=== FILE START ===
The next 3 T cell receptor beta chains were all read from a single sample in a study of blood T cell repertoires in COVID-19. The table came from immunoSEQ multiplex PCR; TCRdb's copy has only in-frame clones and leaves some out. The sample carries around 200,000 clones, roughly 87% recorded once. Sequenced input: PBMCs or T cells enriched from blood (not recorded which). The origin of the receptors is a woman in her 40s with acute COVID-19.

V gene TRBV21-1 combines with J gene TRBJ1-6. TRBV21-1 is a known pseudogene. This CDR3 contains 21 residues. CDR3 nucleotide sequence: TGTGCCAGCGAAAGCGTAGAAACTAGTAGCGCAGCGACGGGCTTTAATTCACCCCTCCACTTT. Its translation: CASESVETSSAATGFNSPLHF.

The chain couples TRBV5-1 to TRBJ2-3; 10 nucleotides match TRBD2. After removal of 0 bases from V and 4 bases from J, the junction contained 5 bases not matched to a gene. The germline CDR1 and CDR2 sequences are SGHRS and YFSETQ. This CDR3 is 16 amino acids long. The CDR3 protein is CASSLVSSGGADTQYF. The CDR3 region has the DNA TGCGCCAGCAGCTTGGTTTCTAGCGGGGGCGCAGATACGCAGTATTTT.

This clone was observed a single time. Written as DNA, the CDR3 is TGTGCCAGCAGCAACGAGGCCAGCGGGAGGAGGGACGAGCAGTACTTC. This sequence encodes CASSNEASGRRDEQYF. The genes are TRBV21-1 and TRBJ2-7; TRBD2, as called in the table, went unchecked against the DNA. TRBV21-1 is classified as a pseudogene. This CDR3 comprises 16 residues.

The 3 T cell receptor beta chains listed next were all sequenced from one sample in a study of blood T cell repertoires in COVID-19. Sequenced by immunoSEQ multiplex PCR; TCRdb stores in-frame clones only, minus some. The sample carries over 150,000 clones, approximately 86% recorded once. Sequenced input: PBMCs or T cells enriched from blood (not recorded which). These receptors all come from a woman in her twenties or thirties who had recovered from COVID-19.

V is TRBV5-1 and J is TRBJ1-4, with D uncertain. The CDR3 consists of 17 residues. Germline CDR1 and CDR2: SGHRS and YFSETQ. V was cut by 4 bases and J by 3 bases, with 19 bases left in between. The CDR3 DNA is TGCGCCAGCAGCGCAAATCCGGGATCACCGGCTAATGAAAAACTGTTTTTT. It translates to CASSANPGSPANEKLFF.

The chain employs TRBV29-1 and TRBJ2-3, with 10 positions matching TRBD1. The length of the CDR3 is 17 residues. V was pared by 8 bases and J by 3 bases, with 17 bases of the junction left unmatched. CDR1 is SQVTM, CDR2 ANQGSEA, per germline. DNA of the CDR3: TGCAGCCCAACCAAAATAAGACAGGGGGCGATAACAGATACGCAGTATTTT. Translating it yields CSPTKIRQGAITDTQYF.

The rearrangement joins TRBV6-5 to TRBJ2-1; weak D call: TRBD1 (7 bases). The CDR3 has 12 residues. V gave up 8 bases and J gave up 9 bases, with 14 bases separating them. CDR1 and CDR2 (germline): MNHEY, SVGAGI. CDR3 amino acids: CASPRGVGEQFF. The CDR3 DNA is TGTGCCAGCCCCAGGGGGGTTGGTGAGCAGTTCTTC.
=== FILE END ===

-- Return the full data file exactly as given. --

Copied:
The next 3 T cell receptor beta chains were all read from a single sample in a study of blood T cell repertoires in COVID-19. The table came from immunoSEQ multiplex PCR; TCRdb's copy has only in-frame clones and leaves some out. The sample carries around 200,000 clones, roughly 87% recorded once. Sequenced input: PBMCs or T cells enriched from blood (not recorded which). The origin of the receptors is a woman in her 40s with acute COVID-19.

V gene TRBV21-1 combines with J gene TRBJ1-6. TRBV21-1 is a known pseudogene. This CDR3 contains 21 residues. CDR3 nucleotide sequence: TGTGCCAGCGAAAGCGTAGAAACTAGTAGCGCAGCGACGGGCTTTAATTCACCCCTCCACTTT. Its translation: CASESVETSSAATGFNSPLHF.

The chain couples TRBV5-1 to TRBJ2-3; 10 nucleotides match TRBD2. After removal of 0 bases from V and 4 bases from J, the junction contained 5 bases not matched to a gene. The germline CDR1 and CDR2 sequences are SGHRS and YFSETQ. This CDR3 is 16 amino acids long. The CDR3 protein is CASSLVSSGGADTQYF. The CDR3 region has the DNA TGCGCCAGCAGCTTGGTTTCTAGCGGGGGCGCAGATACGCAGTATTTT.

This clone was observed a single time. Written as DNA, the CDR3 is TGTGCCAGCAGCAACGAGGCCAGCGGGAGGAGGGACGAGCAGTACTTC. This sequence encodes CASSNEASGRRDEQYF. The genes are TRBV21-1 and TRBJ2-7; TRBD2, as called in the table, went unchecked against the DNA. TRBV21-1 is classified as a pseudogene. This CDR3 comprises 16 residues.

The 3 T cell receptor beta chains listed next were all sequenced from one sample in a study of blood T cell repertoires in COVID-19. Sequenced by immunoSEQ multiplex PCR; TCRdb stores in-frame clones only, minus some. The sample carries over 150,000 clones, approximately 86% recorded once. Sequenced input: PBMCs or T cells enriched from blood (not recorded which). These receptors all come from a woman in her twenties or thirties who had recovered from COVID-19.

V is TRBV5-1 and J is TRBJ1-4, with D uncertain. The CDR3 consists of 17 residues. Germline CDR1 and CDR2: SGHRS and YFSETQ. V was cut by 4 bases and J by 3 bases, with 19 bases left in between. The CDR3 DNA is TGCGCCAGCAGCGCAAATCCGGGATCACCGGCTAATGAAAAACTGTTTTTT. It translates to CASSANPGSPANEKLFF.

The chain employs TRBV29-1 and TRBJ2-3, with 10 positions matching TRBD1. The length of the CDR3 is 17 residues. V was pared by 8 bases and J by 3 bases, with 17 bases of the junction left unmatched. CDR1 is SQVTM, CDR2 ANQGSEA, per germline. DNA of the CDR3: TGCAGCCCAACCAAAATAAGACAGGGGGCGATAACAGATACGCAGTATTTT. Translating it yields CSPTKIRQGAITDTQYF.

The rearrangement joins TRBV6-5 to TRBJ2-1; weak D call: TRBD1 (7 bases). The CDR3 has 12 residues. V gave up 8 bases and J gave up 9 bases, with 14 bases separating them. CDR1 and CDR2 (germline): MNHEY, SVGAGI. CDR3 amino acids: CASPRGVGEQFF. The CDR3 DNA is TGTGCCAGCCCCAGGGGGGTTGGTGAGCAGTTCTTC.